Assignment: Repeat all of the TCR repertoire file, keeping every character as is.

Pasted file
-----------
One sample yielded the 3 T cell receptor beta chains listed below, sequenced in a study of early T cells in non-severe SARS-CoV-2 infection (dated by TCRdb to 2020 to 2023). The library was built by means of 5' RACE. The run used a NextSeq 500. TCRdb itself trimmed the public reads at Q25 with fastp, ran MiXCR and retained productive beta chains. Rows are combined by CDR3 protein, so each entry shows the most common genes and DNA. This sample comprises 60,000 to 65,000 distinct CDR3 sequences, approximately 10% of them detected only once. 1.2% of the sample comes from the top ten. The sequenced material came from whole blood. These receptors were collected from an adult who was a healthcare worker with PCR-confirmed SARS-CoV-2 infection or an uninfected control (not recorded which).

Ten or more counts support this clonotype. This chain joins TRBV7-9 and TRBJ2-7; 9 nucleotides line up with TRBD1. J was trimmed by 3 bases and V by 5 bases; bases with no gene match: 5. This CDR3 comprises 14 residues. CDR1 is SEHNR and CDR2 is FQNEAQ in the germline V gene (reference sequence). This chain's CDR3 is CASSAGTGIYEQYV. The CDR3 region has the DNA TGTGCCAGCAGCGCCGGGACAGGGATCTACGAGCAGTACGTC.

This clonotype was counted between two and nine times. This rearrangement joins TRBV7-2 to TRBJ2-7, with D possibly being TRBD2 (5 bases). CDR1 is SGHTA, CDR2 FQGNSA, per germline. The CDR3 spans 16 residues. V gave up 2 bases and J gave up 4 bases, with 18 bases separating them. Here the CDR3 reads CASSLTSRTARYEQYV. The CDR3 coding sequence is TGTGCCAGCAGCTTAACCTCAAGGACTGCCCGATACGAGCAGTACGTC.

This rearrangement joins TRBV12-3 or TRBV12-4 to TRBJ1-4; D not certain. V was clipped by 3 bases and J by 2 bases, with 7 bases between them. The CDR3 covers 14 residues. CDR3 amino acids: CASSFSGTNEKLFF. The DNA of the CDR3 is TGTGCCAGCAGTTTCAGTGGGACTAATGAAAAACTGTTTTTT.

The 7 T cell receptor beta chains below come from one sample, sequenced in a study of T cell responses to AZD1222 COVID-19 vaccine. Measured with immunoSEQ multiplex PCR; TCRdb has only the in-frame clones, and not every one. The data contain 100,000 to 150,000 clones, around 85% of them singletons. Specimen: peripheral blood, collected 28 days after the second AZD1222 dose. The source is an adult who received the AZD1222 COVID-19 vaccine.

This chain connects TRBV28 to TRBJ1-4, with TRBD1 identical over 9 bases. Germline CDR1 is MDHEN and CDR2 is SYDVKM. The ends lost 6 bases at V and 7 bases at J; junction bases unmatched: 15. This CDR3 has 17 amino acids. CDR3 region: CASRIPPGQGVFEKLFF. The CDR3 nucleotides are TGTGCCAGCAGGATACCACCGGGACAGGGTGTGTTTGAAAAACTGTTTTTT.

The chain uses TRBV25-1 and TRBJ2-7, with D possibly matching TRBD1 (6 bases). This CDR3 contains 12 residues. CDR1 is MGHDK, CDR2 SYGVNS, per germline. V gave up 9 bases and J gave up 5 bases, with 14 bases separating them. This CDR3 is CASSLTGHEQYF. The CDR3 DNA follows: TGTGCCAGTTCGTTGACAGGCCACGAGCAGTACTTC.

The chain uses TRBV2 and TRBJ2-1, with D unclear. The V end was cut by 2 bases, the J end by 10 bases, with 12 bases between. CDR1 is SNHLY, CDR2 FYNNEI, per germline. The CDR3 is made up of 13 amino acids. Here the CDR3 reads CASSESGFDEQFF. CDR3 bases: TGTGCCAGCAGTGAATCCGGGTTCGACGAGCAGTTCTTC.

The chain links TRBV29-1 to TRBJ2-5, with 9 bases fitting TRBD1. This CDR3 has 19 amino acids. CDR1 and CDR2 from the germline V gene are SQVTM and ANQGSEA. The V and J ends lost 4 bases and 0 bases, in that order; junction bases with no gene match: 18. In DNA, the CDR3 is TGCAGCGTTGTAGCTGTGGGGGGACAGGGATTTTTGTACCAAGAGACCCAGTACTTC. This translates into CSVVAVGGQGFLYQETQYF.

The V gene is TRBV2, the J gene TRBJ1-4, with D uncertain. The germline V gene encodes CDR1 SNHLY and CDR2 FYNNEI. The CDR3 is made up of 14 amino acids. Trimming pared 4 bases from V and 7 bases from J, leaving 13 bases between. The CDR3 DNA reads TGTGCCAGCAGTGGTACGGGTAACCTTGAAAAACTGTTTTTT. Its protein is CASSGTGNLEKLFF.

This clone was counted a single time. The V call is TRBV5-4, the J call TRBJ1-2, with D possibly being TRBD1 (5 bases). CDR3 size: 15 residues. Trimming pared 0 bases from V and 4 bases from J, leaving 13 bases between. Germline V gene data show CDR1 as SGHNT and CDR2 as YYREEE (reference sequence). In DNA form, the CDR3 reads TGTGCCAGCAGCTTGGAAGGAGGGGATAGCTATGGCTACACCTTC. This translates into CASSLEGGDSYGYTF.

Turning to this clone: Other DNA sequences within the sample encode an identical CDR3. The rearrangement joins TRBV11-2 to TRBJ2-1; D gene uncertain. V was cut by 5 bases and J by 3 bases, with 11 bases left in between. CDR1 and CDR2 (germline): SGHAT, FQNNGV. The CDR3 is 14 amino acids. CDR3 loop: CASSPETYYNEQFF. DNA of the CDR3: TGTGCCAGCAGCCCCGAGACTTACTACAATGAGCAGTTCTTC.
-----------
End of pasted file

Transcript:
One sample yielded the 3 T cell receptor beta chains listed below, sequenced in a study of early T cells in non-severe SARS-CoV-2 infection (dated by TCRdb to 2020 to 2023). The library was built by means of 5' RACE. The run used a NextSeq 500. TCRdb itself trimmed the public reads at Q25 with fastp, ran MiXCR and retained productive beta chains. Rows are combined by CDR3 protein, so each entry shows the most common genes and DNA. This sample comprises 60,000 to 65,000 distinct CDR3 sequences, approximately 10% of them detected only once. 1.2% of the sample comes from the top ten. The sequenced material came from whole blood. These receptors were collected from an adult who was a healthcare worker with PCR-confirmed SARS-CoV-2 infection or an uninfected control (not recorded which).

Ten or more counts support this clonotype. This chain joins TRBV7-9 and TRBJ2-7; 9 nucleotides line up with TRBD1. J was trimmed by 3 bases and V by 5 bases; bases with no gene match: 5. This CDR3 comprises 14 residues. CDR1 is SEHNR and CDR2 is FQNEAQ in the germline V gene (reference sequence). This chain's CDR3 is CASSAGTGIYEQYV. The CDR3 region has the DNA TGTGCCAGCAGCGCCGGGACAGGGATCTACGAGCAGTACGTC.

This clonotype was counted between two and nine times. This rearrangement joins TRBV7-2 to TRBJ2-7, with D possibly being TRBD2 (5 bases). CDR1 is SGHTA, CDR2 FQGNSA, per germline. The CDR3 spans 16 residues. V gave up 2 bases and J gave up 4 bases, with 18 bases separating them. Here the CDR3 reads CASSLTSRTARYEQYV. The CDR3 coding sequence is TGTGCCAGCAGCTTAACCTCAAGGACTGCCCGATACGAGCAGTACGTC.

This rearrangement joins TRBV12-3 or TRBV12-4 to TRBJ1-4; D not certain. V was clipped by 3 bases and J by 2 bases, with 7 bases between them. The CDR3 covers 14 residues. CDR3 amino acids: CASSFSGTNEKLFF. The DNA of the CDR3 is TGTGCCAGCAGTTTCAGTGGGACTAATGAAAAACTGTTTTTT.

The 7 T cell receptor beta chains below come from one sample, sequenced in a study of T cell responses to AZD1222 COVID-19 vaccine. Measured with immunoSEQ multiplex PCR; TCRdb has only the in-frame clones, and not every one. The data contain 100,000 to 150,000 clones, around 85% of them singletons. Specimen: peripheral blood, collected 28 days after the second AZD1222 dose. The source is an adult who received the AZD1222 COVID-19 vaccine.

This chain connects TRBV28 to TRBJ1-4, with TRBD1 identical over 9 bases. Germline CDR1 is MDHEN and CDR2 is SYDVKM. The ends lost 6 bases at V and 7 bases at J; junction bases unmatched: 15. This CDR3 has 17 amino acids. CDR3 region: CASRIPPGQGVFEKLFF. The CDR3 nucleotides are TGTGCCAGCAGGATACCACCGGGACAGGGTGTGTTTGAAAAACTGTTTTTT.

The chain uses TRBV25-1 and TRBJ2-7, with D possibly matching TRBD1 (6 bases). This CDR3 contains 12 residues. CDR1 is MGHDK, CDR2 SYGVNS, per germline. V gave up 9 bases and J gave up 5 bases, with 14 bases separating them. This CDR3 is CASSLTGHEQYF. The CDR3 DNA follows: TGTGCCAGTTCGTTGACAGGCCACGAGCAGTACTTC.

The chain uses TRBV2 and TRBJ2-1, with D unclear. The V end was cut by 2 bases, the J end by 10 bases, with 12 bases between. CDR1 is SNHLY, CDR2 FYNNEI, per germline. The CDR3 is made up of 13 amino acids. Here the CDR3 reads CASSESGFDEQFF. CDR3 bases: TGTGCCAGCAGTGAATCCGGGTTCGACGAGCAGTTCTTC.

The chain links TRBV29-1 to TRBJ2-5, with 9 bases fitting TRBD1. This CDR3 has 19 amino acids. CDR1 and CDR2 from the germline V gene are SQVTM and ANQGSEA. The V and J ends lost 4 bases and 0 bases, in that order; junction bases with no gene match: 18. In DNA, the CDR3 is TGCAGCGTTGTAGCTGTGGGGGGACAGGGATTTTTGTACCAAGAGACCCAGTACTTC. This translates into CSVVAVGGQGFLYQETQYF.

The V gene is TRBV2, the J gene TRBJ1-4, with D uncertain. The germline V gene encodes CDR1 SNHLY and CDR2 FYNNEI. The CDR3 is made up of 14 amino acids. Trimming pared 4 bases from V and 7 bases from J, leaving 13 bases between. The CDR3 DNA reads TGTGCCAGCAGTGGTACGGGTAACCTTGAAAAACTGTTTTTT. Its protein is CASSGTGNLEKLFF.

This clone was counted a single time. The V call is TRBV5-4, the J call TRBJ1-2, with D possibly being TRBD1 (5 bases). CDR3 size: 15 residues. Trimming pared 0 bases from V and 4 bases from J, leaving 13 bases between. Germline V gene data show CDR1 as SGHNT and CDR2 as YYREEE (reference sequence). In DNA form, the CDR3 reads TGTGCCAGCAGCTTGGAAGGAGGGGATAGCTATGGCTACACCTTC. This translates into CASSLEGGDSYGYTF.

Turning to this clone: Other DNA sequences within the sample encode an identical CDR3. The rearrangement joins TRBV11-2 to TRBJ2-1; D gene uncertain. V was cut by 5 bases and J by 3 bases, with 11 bases left in between. CDR1 and CDR2 (germline): SGHAT, FQNNGV. The CDR3 is 14 amino acids. CDR3 loop: CASSPETYYNEQFF. DNA of the CDR3: TGTGCCAGCAGCCCCGAGACTTACTACAATGAGCAGTTCTTC.